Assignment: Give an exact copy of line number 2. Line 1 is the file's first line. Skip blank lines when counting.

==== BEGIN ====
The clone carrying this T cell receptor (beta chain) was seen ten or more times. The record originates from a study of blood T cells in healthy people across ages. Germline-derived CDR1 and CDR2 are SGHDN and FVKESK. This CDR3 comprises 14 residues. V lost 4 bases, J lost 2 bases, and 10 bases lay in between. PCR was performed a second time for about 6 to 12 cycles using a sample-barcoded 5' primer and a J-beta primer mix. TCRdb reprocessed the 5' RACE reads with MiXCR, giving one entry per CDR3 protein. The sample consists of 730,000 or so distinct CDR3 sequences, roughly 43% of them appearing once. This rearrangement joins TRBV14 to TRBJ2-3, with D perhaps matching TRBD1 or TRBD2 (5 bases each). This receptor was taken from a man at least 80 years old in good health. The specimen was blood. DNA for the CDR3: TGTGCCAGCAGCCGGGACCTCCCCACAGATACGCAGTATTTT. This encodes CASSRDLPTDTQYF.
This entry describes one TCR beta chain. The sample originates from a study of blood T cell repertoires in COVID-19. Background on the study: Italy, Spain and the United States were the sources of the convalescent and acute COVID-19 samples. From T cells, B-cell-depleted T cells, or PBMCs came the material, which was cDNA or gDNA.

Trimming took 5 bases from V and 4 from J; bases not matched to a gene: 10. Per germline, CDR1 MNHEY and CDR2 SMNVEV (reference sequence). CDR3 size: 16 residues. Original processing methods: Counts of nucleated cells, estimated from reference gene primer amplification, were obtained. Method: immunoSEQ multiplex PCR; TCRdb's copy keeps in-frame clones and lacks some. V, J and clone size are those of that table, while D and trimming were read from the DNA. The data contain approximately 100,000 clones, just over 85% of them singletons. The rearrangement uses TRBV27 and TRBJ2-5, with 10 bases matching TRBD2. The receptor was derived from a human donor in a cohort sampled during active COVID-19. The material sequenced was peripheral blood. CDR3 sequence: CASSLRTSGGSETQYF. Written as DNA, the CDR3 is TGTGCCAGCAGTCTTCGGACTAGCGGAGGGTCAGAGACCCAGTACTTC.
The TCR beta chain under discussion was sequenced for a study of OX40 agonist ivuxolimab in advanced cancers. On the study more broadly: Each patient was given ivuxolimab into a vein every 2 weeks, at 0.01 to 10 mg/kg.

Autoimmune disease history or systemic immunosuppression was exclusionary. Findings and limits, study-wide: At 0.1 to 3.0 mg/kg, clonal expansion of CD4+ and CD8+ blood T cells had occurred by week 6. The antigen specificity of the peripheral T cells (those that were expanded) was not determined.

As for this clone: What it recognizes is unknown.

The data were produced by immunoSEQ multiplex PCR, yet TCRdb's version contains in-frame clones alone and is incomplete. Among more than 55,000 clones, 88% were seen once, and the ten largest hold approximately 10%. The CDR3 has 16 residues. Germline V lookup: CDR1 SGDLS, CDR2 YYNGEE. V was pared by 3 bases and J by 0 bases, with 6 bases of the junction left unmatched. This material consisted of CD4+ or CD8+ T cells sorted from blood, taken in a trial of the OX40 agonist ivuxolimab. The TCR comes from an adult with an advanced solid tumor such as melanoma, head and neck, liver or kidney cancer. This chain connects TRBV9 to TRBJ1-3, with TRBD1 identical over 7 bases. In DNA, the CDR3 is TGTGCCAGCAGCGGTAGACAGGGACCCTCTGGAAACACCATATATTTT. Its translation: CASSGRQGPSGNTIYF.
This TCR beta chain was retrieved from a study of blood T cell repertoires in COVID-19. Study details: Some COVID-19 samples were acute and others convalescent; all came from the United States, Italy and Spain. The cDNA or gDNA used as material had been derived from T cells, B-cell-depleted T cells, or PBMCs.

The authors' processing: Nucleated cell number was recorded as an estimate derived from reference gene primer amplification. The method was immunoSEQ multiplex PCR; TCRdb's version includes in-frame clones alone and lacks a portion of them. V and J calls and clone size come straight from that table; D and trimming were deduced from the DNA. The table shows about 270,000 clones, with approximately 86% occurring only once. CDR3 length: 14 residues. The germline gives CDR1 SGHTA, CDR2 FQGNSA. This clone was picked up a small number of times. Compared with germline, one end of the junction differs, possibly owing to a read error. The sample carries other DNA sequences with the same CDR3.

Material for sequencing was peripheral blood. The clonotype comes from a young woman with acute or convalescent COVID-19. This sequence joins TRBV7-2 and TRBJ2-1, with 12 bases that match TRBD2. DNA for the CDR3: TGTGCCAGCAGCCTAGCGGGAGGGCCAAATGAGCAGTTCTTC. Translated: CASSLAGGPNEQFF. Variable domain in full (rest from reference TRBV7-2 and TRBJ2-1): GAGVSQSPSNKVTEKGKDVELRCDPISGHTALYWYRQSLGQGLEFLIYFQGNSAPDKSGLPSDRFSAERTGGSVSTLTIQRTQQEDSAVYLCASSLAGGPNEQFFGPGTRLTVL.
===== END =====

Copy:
This entry describes one TCR beta chain. The sample originates from a study of blood T cell repertoires in COVID-19. Background on the study: Italy, Spain and the United States were the sources of the convalescent and acute COVID-19 samples. From T cells, B-cell-depleted T cells, or PBMCs came the material, which was cDNA or gDNA.